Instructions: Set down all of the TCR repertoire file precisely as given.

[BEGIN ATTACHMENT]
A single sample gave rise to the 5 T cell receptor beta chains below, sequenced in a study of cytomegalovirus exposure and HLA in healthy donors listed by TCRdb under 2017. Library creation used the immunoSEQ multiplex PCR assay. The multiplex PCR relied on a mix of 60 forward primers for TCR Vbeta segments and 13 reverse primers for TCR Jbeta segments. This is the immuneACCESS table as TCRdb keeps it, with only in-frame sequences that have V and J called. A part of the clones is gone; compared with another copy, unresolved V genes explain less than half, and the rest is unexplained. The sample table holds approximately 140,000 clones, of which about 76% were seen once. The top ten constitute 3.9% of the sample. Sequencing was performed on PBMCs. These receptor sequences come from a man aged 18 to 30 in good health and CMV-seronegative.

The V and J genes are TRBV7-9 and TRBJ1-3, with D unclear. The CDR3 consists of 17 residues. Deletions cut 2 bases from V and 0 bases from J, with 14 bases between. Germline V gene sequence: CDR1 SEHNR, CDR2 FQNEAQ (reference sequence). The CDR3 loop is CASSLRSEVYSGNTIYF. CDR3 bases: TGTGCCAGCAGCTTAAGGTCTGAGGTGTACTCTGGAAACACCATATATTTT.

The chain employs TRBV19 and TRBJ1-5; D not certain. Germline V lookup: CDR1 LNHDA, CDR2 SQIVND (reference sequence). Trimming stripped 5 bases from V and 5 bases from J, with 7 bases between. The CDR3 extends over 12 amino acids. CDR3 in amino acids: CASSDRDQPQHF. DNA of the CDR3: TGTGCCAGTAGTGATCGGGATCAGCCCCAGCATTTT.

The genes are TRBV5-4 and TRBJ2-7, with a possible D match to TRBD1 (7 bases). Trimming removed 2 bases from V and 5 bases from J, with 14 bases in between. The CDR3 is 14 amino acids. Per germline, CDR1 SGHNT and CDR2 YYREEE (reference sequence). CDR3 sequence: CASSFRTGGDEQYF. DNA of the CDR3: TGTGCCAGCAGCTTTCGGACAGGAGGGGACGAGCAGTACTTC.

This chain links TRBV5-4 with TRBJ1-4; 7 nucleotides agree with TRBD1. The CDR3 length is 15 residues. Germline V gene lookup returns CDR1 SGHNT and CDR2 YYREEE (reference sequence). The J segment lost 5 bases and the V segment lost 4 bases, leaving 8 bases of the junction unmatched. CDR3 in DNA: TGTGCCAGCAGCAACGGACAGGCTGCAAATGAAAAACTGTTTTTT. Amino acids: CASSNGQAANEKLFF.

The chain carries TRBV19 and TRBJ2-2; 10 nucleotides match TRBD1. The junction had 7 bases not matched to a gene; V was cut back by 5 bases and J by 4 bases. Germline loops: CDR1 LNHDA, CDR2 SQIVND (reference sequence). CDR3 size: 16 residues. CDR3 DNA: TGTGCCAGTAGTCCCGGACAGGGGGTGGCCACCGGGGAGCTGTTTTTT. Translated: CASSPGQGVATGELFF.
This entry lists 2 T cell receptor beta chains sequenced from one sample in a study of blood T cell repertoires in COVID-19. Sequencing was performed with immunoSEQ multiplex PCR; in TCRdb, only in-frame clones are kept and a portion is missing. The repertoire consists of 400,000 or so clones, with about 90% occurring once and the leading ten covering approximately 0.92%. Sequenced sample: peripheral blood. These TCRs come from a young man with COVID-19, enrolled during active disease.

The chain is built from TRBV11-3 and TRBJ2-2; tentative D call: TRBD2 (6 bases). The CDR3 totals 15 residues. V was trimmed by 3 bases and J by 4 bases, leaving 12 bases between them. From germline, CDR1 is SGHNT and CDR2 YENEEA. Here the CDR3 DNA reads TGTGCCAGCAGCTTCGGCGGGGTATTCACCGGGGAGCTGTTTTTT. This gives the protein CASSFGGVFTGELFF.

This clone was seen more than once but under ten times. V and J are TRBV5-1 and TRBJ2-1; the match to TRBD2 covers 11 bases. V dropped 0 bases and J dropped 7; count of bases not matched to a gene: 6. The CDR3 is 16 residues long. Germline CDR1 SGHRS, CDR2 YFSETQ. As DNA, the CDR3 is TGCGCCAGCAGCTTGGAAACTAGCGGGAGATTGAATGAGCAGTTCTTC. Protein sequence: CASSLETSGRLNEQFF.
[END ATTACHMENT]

A single sample gave rise to the 5 T cell receptor beta chains below, sequenced in a study of cytomegalovirus exposure and HLA in healthy donors listed by TCRdb under 2017. Library creation used the immunoSEQ multiplex PCR assay. The multiplex PCR relied on a mix of 60 forward primers for TCR Vbeta segments and 13 reverse primers for TCR Jbeta segments. This is the immuneACCESS table as TCRdb keeps it, with only in-frame sequences that have V and J called. A part of the clones is gone; compared with another copy, unresolved V genes explain less than half, and the rest is unexplained. The sample table holds approximately 140,000 clones, of which about 76% were seen once. The top ten constitute 3.9% of the sample. Sequencing was performed on PBMCs. These receptor sequences come from a man aged 18 to 30 in good health and CMV-seronegative.

The V and J genes are TRBV7-9 and TRBJ1-3, with D unclear. The CDR3 consists of 17 residues. Deletions cut 2 bases from V and 0 bases from J, with 14 bases between. Germline V gene sequence: CDR1 SEHNR, CDR2 FQNEAQ (reference sequence). The CDR3 loop is CASSLRSEVYSGNTIYF. CDR3 bases: TGTGCCAGCAGCTTAAGGTCTGAGGTGTACTCTGGAAACACCATATATTTT.

The chain employs TRBV19 and TRBJ1-5; D not certain. Germline V lookup: CDR1 LNHDA, CDR2 SQIVND (reference sequence). Trimming stripped 5 bases from V and 5 bases from J, with 7 bases between. The CDR3 extends over 12 amino acids. CDR3 in amino acids: CASSDRDQPQHF. DNA of the CDR3: TGTGCCAGTAGTGATCGGGATCAGCCCCAGCATTTT.

The genes are TRBV5-4 and TRBJ2-7, with a possible D match to TRBD1 (7 bases). Trimming removed 2 bases from V and 5 bases from J, with 14 bases in between. The CDR3 is 14 amino acids. Per germline, CDR1 SGHNT and CDR2 YYREEE (reference sequence). CDR3 sequence: CASSFRTGGDEQYF. DNA of the CDR3: TGTGCCAGCAGCTTTCGGACAGGAGGGGACGAGCAGTACTTC.

This chain links TRBV5-4 with TRBJ1-4; 7 nucleotides agree with TRBD1. The CDR3 length is 15 residues. Germline V gene lookup returns CDR1 SGHNT and CDR2 YYREEE (reference sequence). The J segment lost 5 bases and the V segment lost 4 bases, leaving 8 bases of the junction unmatched. CDR3 in DNA: TGTGCCAGCAGCAACGGACAGGCTGCAAATGAAAAACTGTTTTTT. Amino acids: CASSNGQAANEKLFF.

The chain carries TRBV19 and TRBJ2-2; 10 nucleotides match TRBD1. The junction had 7 bases not matched to a gene; V was cut back by 5 bases and J by 4 bases. Germline loops: CDR1 LNHDA, CDR2 SQIVND (reference sequence). CDR3 size: 16 residues. CDR3 DNA: TGTGCCAGTAGTCCCGGACAGGGGGTGGCCACCGGGGAGCTGTTTTTT. Translated: CASSPGQGVATGELFF.
This entry lists 2 T cell receptor beta chains sequenced from one sample in a study of blood T cell repertoires in COVID-19. Sequencing was performed with immunoSEQ multiplex PCR; in TCRdb, only in-frame clones are kept and a portion is missing. The repertoire consists of 400,000 or so clones, with about 90% occurring once and the leading ten covering approximately 0.92%. Sequenced sample: peripheral blood. These TCRs come from a young man with COVID-19, enrolled during active disease.

The chain is built from TRBV11-3 and TRBJ2-2; tentative D call: TRBD2 (6 bases). The CDR3 totals 15 residues. V was trimmed by 3 bases and J by 4 bases, leaving 12 bases between them. From germline, CDR1 is SGHNT and CDR2 YENEEA. Here the CDR3 DNA reads TGTGCCAGCAGCTTCGGCGGGGTATTCACCGGGGAGCTGTTTTTT. This gives the protein CASSFGGVFTGELFF.

This clone was seen more than once but under ten times. V and J are TRBV5-1 and TRBJ2-1; the match to TRBD2 covers 11 bases. V dropped 0 bases and J dropped 7; count of bases not matched to a gene: 6. The CDR3 is 16 residues long. Germline CDR1 SGHRS, CDR2 YFSETQ. As DNA, the CDR3 is TGCGCCAGCAGCTTGGAAACTAGCGGGAGATTGAATGAGCAGTTCTTC. Protein sequence: CASSLETSGRLNEQFF.